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  #1  
Old 07-10-2019, 01:41 PM
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Super Slow 1987 300D

Tl;DR version: I’m trying to get input on my action plan for fixing my slow 1987 300D with 255k miles (20-25 second 0-60 time). I have a tentative plan which I’d like input on.

Long version: I recently inherited a 1987 300D with 255k miles from the original owner, my uncle. It wasn’t running, so I had it towed to my house where I swapped the battery and it fired right up. It had a super rough idle that shook the entire car, so I took it to a local indie Mercedes mechanic to diagnosis. He changed the oil, replaced the injection return hoses, said he “repaired fuel injection” (as per the invoice, need to get clarification from him on what that means), and replaced the overload fuse. When I got the car back and the car idled as normal, so I put new tires on it since the old ones were dry rotted. After driving it for the first time, I found it’s extremely slow. I didn’t think anything of it at first (being the former owner of a 1989 Land Cruiser, which is basically a glorified tractor), but I’ve since seen many sources say that the car is capable of a sub 13 second 0-60 time.

I tested the 0-60 time on a slight decline, and it was in the mid 20’s. This is probably partially due to the car being reluctant to upshift until the RPM's are high (and it feels like a kick in the pants when it does, but that’s another issue for another day, thinking it might be the transmission modulator). It has decent off the line to 10-15 mph (seat of my pants observation), but no guts after that. I’ve only had naturally aspirated cars, so I’m not absolutely sure, but I don’t think the turbo is spooling, or at least I can’t tell any difference. After a few hours of internet research, I came up with a tentative plan. Before I dive in, I’d love to utilize the collective wisdom of this board to make sure I'm on the right track, and hopefully provide a plan of action for others who might need direction.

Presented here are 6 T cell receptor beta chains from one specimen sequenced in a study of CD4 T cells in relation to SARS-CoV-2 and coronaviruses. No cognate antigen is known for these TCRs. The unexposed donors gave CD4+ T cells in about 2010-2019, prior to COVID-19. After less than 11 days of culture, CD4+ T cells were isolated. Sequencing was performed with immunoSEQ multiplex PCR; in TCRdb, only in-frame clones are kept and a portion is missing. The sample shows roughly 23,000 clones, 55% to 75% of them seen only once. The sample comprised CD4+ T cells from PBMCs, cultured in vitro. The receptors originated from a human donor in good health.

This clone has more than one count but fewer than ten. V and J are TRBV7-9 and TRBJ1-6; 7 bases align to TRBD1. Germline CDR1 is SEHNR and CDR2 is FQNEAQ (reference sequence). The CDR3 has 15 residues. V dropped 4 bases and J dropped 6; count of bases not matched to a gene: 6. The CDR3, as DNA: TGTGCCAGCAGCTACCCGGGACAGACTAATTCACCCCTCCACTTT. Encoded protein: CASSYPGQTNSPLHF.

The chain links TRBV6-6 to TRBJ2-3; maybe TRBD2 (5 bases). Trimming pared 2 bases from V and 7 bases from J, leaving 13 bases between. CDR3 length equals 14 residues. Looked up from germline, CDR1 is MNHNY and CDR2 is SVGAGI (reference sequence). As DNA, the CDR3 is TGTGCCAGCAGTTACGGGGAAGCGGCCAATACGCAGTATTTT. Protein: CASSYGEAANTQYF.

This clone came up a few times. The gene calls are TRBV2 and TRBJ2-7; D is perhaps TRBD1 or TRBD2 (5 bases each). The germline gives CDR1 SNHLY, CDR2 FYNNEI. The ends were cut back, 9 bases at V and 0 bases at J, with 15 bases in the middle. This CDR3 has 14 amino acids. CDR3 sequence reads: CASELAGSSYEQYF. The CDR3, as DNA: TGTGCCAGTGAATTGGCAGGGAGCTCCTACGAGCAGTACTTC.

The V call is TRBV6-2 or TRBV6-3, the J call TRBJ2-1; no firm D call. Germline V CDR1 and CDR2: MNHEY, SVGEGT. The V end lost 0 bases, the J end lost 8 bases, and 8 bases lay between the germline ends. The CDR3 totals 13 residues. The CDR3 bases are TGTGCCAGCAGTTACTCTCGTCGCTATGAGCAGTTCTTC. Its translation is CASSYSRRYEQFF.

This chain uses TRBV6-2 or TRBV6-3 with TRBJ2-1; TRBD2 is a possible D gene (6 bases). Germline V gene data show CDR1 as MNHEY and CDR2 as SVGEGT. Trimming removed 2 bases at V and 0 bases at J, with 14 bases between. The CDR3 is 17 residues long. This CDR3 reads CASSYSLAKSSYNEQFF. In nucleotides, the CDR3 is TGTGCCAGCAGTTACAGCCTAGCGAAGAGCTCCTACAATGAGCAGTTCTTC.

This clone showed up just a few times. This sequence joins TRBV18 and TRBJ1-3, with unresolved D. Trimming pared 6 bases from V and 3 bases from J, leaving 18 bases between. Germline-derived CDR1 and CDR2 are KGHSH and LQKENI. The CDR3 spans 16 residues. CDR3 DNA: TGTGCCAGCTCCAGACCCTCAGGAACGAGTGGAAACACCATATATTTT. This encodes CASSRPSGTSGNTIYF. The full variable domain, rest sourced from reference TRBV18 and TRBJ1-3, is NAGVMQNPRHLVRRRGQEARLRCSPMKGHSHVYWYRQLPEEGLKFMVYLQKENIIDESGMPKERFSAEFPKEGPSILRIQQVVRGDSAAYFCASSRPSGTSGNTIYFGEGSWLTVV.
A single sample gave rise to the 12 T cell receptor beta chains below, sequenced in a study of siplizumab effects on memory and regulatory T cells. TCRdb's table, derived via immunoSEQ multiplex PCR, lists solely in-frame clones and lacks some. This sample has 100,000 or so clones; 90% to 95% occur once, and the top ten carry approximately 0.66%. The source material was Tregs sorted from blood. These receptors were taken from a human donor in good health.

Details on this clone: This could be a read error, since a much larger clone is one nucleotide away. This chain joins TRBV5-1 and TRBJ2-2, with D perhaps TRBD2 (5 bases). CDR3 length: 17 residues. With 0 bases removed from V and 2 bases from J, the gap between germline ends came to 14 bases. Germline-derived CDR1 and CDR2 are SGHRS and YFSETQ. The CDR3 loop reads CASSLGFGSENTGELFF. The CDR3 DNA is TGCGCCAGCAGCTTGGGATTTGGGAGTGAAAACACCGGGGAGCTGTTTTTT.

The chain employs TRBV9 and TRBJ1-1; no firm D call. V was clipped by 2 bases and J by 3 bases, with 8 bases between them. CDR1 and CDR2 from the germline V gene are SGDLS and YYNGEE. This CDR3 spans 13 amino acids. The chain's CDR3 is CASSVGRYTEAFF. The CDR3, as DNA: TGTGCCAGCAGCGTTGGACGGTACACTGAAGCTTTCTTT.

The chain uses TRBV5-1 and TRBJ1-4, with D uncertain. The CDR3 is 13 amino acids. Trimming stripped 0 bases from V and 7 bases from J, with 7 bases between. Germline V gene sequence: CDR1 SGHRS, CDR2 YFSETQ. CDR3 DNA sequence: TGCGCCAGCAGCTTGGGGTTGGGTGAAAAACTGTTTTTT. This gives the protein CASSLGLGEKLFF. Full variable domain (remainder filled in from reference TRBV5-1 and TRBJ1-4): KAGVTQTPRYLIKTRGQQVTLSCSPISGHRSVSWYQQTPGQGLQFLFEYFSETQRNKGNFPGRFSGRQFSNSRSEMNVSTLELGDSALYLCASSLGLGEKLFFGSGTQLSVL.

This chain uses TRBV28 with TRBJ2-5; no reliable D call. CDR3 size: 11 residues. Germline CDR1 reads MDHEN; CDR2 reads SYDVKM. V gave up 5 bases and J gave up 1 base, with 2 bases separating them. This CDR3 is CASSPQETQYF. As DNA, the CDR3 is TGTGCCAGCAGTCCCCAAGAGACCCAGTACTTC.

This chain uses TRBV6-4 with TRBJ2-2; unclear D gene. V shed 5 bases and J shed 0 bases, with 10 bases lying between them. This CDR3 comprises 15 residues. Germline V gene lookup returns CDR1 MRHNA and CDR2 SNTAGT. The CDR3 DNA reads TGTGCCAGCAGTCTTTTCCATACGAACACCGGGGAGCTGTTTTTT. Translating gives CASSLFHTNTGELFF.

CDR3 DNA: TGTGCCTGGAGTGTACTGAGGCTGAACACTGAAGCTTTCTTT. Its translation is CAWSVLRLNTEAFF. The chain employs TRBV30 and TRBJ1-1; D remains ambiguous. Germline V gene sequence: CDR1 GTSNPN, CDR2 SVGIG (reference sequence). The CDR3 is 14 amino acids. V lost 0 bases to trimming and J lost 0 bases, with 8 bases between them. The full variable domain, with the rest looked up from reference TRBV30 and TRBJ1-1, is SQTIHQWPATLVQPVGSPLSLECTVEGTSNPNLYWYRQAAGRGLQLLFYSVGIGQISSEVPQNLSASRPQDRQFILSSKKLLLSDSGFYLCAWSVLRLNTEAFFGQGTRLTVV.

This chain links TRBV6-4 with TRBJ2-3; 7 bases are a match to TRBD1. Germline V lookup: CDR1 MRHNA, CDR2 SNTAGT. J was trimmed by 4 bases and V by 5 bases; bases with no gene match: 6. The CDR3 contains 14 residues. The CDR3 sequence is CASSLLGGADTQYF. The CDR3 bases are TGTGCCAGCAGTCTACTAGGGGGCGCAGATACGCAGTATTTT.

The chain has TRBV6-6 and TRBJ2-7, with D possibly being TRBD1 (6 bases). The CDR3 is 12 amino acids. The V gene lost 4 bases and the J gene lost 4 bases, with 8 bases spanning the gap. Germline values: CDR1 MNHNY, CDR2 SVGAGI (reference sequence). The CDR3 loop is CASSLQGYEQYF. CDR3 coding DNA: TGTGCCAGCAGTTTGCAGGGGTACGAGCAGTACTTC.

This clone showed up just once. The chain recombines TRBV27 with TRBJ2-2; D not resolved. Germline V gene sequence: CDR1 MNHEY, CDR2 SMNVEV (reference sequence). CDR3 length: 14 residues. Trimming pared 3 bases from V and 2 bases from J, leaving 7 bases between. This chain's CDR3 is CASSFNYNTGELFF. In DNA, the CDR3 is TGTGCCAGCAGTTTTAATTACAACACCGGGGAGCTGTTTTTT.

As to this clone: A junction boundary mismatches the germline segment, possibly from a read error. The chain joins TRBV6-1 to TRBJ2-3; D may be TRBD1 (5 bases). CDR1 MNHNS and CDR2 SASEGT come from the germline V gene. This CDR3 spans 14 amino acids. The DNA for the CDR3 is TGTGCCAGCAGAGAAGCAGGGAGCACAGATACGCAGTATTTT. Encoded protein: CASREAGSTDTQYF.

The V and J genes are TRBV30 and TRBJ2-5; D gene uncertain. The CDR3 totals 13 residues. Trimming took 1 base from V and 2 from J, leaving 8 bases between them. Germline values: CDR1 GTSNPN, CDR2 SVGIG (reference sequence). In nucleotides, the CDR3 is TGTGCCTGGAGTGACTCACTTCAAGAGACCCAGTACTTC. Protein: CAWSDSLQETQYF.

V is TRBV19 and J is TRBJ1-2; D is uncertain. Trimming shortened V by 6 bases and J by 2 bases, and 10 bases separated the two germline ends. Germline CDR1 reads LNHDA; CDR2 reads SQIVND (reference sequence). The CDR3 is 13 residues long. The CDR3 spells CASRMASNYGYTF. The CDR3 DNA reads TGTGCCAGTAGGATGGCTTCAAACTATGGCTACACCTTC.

Current Plan (In Order of Escalation):
-Put fresh diesel in tank (current fuel is a few years old)
-replace fuel filters
-Open air intake; replace air filter if necessary; make sure it’s clear all the way to the turbo. Check to make sure airflow sensor is clear
-Remove the line going from the intake manifold to the switchover valve; clean nipple, ensure hose isn’t cracked and is clear
---repeat for the line going from the switchover valve to the ALDA
-run line from intake manifold directly to ALDA; if performance improves, replace switchover valve (haven’t been able to find a part number for this yet)
-remove ALDA; if performance improves or black smoke shows upon acceleration, reinstall and adjust via shims or screw on top
-check wastegate on turbo to make sure it works. If not, replace with aftermarket wastegate for 602 from atpturbo (haven’t been able to find a 603 wastegate)
-make sure turbo spins freely, doesn’t have excess play. If it does, service or replace
-remove/cap EGR (I’ll eventually do this regardless of whether or not the issue is fixed by this step, as my car is exempt from emissions)
-drop fuel tank, clean screen
-cut out catalytic converter (or whatever it is that Mercedes put in when they replaced the trap) in case it’s blocked. Replace with straight pipe.
-rebuild/replace injection pump
-take car out back behind the shed; put it out of its misery

Do you think I’m missing any steps, have any errors, or should rearrange the order? I’m going to start at the beginning tonight. Any input and/or feedback is appreciated, and I’ll update the thread with my progress to hopefully help others with this issue.
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  #2  
Old 07-10-2019, 02:01 PM
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Sounds like lack of turbo boost or a restricted exhaust. Trace the hoses from the intake manifold to the ALDA, the switchover valve on the firewall is often connected incorrectly or clogged internally. Manifold line goes to the bottom nipple. Middle nipple goes to the ALDA. Top nipple is open to atmosphere. Open up the downpipe and see if you suddenly have power, if the cat is clogged, it'll kill your performance, diesels need a free flowing exhaust.

The transmission issues are probably related to the lack of power. The transmission is tuned to shift with an expected power input, if the power isn't there, you get a late/rough shift. Fix the power problem before worrying about the trans.